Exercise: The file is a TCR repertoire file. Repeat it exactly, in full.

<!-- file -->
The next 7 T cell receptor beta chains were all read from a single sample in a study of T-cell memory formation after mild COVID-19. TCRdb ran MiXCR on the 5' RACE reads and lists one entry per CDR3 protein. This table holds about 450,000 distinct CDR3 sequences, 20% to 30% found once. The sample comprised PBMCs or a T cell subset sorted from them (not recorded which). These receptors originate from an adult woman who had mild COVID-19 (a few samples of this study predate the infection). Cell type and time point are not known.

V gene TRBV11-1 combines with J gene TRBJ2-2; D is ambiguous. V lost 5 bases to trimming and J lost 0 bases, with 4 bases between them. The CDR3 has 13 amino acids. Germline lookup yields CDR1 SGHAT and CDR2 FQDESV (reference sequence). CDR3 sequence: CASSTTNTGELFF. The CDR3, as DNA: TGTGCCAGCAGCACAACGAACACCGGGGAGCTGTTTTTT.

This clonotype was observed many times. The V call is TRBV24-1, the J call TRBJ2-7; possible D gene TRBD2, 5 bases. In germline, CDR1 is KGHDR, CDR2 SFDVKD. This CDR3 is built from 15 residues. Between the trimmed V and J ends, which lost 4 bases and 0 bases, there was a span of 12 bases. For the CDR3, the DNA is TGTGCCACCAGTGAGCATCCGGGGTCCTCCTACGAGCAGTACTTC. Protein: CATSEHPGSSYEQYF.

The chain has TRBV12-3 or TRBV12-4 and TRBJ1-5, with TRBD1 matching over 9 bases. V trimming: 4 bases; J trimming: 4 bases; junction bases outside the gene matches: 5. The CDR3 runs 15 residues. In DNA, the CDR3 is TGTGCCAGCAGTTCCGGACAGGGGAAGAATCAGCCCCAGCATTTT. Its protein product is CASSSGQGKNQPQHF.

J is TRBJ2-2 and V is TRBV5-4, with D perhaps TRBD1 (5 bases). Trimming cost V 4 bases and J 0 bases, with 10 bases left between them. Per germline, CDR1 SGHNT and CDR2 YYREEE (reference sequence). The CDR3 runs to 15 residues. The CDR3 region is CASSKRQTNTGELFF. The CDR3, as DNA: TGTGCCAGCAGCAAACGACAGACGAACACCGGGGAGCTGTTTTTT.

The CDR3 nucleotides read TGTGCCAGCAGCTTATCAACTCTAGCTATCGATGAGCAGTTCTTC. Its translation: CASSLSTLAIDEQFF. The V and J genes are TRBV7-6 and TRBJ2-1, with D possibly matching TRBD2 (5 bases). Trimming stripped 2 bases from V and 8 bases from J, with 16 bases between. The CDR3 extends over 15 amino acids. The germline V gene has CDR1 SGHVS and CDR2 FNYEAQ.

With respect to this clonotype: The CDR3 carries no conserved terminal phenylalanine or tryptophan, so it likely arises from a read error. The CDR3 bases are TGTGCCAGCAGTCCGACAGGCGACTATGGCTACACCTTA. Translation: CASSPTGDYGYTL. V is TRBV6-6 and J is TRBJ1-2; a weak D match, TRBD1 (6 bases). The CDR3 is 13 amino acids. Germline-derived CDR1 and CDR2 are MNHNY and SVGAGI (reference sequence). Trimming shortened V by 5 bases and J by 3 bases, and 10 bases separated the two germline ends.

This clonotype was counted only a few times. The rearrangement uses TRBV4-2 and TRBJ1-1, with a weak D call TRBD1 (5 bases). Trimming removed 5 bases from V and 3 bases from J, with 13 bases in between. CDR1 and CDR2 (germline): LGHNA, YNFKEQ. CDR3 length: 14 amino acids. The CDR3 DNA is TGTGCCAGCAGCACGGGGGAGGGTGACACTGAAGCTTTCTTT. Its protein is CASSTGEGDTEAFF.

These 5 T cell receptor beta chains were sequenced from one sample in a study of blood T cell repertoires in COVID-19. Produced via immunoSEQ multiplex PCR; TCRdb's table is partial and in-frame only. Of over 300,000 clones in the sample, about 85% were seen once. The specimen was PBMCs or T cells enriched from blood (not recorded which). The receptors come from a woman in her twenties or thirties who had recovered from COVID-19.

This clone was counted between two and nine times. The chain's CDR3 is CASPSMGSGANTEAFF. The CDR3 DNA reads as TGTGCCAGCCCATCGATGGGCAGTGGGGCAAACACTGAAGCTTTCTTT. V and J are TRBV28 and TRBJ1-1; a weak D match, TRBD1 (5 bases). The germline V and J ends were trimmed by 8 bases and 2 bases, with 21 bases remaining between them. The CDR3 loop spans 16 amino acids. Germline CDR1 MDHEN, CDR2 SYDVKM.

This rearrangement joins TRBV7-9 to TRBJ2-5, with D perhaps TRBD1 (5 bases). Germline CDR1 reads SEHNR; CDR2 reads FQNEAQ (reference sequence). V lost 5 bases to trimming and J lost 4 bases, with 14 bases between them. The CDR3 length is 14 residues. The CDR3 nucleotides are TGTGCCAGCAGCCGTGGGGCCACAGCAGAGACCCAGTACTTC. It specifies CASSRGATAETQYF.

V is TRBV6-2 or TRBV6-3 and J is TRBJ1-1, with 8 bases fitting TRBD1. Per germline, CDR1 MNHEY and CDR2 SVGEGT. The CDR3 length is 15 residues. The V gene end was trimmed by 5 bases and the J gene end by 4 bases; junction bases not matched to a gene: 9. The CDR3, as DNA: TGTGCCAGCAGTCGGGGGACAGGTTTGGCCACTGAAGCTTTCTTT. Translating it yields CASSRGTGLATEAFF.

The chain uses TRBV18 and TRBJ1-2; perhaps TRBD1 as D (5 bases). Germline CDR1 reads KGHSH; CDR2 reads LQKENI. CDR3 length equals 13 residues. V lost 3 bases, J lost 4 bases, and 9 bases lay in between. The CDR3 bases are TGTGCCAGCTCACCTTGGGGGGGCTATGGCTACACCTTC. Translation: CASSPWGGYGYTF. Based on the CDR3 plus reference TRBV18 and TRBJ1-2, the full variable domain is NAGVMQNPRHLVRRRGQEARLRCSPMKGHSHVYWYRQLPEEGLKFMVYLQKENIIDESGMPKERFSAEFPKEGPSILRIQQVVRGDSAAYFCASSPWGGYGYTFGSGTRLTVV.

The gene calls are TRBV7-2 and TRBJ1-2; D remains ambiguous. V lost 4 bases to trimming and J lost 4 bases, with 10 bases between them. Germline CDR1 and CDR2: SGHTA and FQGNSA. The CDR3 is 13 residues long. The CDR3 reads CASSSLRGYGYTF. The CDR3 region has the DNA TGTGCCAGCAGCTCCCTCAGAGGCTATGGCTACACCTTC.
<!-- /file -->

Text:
The next 7 T cell receptor beta chains were all read from a single sample in a study of T-cell memory formation after mild COVID-19. TCRdb ran MiXCR on the 5' RACE reads and lists one entry per CDR3 protein. This table holds about 450,000 distinct CDR3 sequences, 20% to 30% found once. The sample comprised PBMCs or a T cell subset sorted from them (not recorded which). These receptors originate from an adult woman who had mild COVID-19 (a few samples of this study predate the infection). Cell type and time point are not known.

V gene TRBV11-1 combines with J gene TRBJ2-2; D is ambiguous. V lost 5 bases to trimming and J lost 0 bases, with 4 bases between them. The CDR3 has 13 amino acids. Germline lookup yields CDR1 SGHAT and CDR2 FQDESV (reference sequence). CDR3 sequence: CASSTTNTGELFF. The CDR3, as DNA: TGTGCCAGCAGCACAACGAACACCGGGGAGCTGTTTTTT.

This clonotype was observed many times. The V call is TRBV24-1, the J call TRBJ2-7; possible D gene TRBD2, 5 bases. In germline, CDR1 is KGHDR, CDR2 SFDVKD. This CDR3 is built from 15 residues. Between the trimmed V and J ends, which lost 4 bases and 0 bases, there was a span of 12 bases. For the CDR3, the DNA is TGTGCCACCAGTGAGCATCCGGGGTCCTCCTACGAGCAGTACTTC. Protein: CATSEHPGSSYEQYF.

The chain has TRBV12-3 or TRBV12-4 and TRBJ1-5, with TRBD1 matching over 9 bases. V trimming: 4 bases; J trimming: 4 bases; junction bases outside the gene matches: 5. The CDR3 runs 15 residues. In DNA, the CDR3 is TGTGCCAGCAGTTCCGGACAGGGGAAGAATCAGCCCCAGCATTTT. Its protein product is CASSSGQGKNQPQHF.

J is TRBJ2-2 and V is TRBV5-4, with D perhaps TRBD1 (5 bases). Trimming cost V 4 bases and J 0 bases, with 10 bases left between them. Per germline, CDR1 SGHNT and CDR2 YYREEE (reference sequence). The CDR3 runs to 15 residues. The CDR3 region is CASSKRQTNTGELFF. The CDR3, as DNA: TGTGCCAGCAGCAAACGACAGACGAACACCGGGGAGCTGTTTTTT.

The CDR3 nucleotides read TGTGCCAGCAGCTTATCAACTCTAGCTATCGATGAGCAGTTCTTC. Its translation: CASSLSTLAIDEQFF. The V and J genes are TRBV7-6 and TRBJ2-1, with D possibly matching TRBD2 (5 bases). Trimming stripped 2 bases from V and 8 bases from J, with 16 bases between. The CDR3 extends over 15 amino acids. The germline V gene has CDR1 SGHVS and CDR2 FNYEAQ.

With respect to this clonotype: The CDR3 carries no conserved terminal phenylalanine or tryptophan, so it likely arises from a read error. The CDR3 bases are TGTGCCAGCAGTCCGACAGGCGACTATGGCTACACCTTA. Translation: CASSPTGDYGYTL. V is TRBV6-6 and J is TRBJ1-2; a weak D match, TRBD1 (6 bases). The CDR3 is 13 amino acids. Germline-derived CDR1 and CDR2 are MNHNY and SVGAGI (reference sequence). Trimming shortened V by 5 bases and J by 3 bases, and 10 bases separated the two germline ends.

This clonotype was counted only a few times. The rearrangement uses TRBV4-2 and TRBJ1-1, with a weak D call TRBD1 (5 bases). Trimming removed 5 bases from V and 3 bases from J, with 13 bases in between. CDR1 and CDR2 (germline): LGHNA, YNFKEQ. CDR3 length: 14 amino acids. The CDR3 DNA is TGTGCCAGCAGCACGGGGGAGGGTGACACTGAAGCTTTCTTT. Its protein is CASSTGEGDTEAFF.

These 5 T cell receptor beta chains were sequenced from one sample in a study of blood T cell repertoires in COVID-19. Produced via immunoSEQ multiplex PCR; TCRdb's table is partial and in-frame only. Of over 300,000 clones in the sample, about 85% were seen once. The specimen was PBMCs or T cells enriched from blood (not recorded which). The receptors come from a woman in her twenties or thirties who had recovered from COVID-19.

This clone was counted between two and nine times. The chain's CDR3 is CASPSMGSGANTEAFF. The CDR3 DNA reads as TGTGCCAGCCCATCGATGGGCAGTGGGGCAAACACTGAAGCTTTCTTT. V and J are TRBV28 and TRBJ1-1; a weak D match, TRBD1 (5 bases). The germline V and J ends were trimmed by 8 bases and 2 bases, with 21 bases remaining between them. The CDR3 loop spans 16 amino acids. Germline CDR1 MDHEN, CDR2 SYDVKM.

This rearrangement joins TRBV7-9 to TRBJ2-5, with D perhaps TRBD1 (5 bases). Germline CDR1 reads SEHNR; CDR2 reads FQNEAQ (reference sequence). V lost 5 bases to trimming and J lost 4 bases, with 14 bases between them. The CDR3 length is 14 residues. The CDR3 nucleotides are TGTGCCAGCAGCCGTGGGGCCACAGCAGAGACCCAGTACTTC. It specifies CASSRGATAETQYF.

V is TRBV6-2 or TRBV6-3 and J is TRBJ1-1, with 8 bases fitting TRBD1. Per germline, CDR1 MNHEY and CDR2 SVGEGT. The CDR3 length is 15 residues. The V gene end was trimmed by 5 bases and the J gene end by 4 bases; junction bases not matched to a gene: 9. The CDR3, as DNA: TGTGCCAGCAGTCGGGGGACAGGTTTGGCCACTGAAGCTTTCTTT. Translating it yields CASSRGTGLATEAFF.

The chain uses TRBV18 and TRBJ1-2; perhaps TRBD1 as D (5 bases). Germline CDR1 reads KGHSH; CDR2 reads LQKENI. CDR3 length equals 13 residues. V lost 3 bases, J lost 4 bases, and 9 bases lay in between. The CDR3 bases are TGTGCCAGCTCACCTTGGGGGGGCTATGGCTACACCTTC. Translation: CASSPWGGYGYTF. Based on the CDR3 plus reference TRBV18 and TRBJ1-2, the full variable domain is NAGVMQNPRHLVRRRGQEARLRCSPMKGHSHVYWYRQLPEEGLKFMVYLQKENIIDESGMPKERFSAEFPKEGPSILRIQQVVRGDSAAYFCASSPWGGYGYTFGSGTRLTVV.

The gene calls are TRBV7-2 and TRBJ1-2; D remains ambiguous. V lost 4 bases to trimming and J lost 4 bases, with 10 bases between them. Germline CDR1 and CDR2: SGHTA and FQGNSA. The CDR3 is 13 residues long. The CDR3 reads CASSSLRGYGYTF. The CDR3 region has the DNA TGTGCCAGCAGCTCCCTCAGAGGCTATGGCTACACCTTC.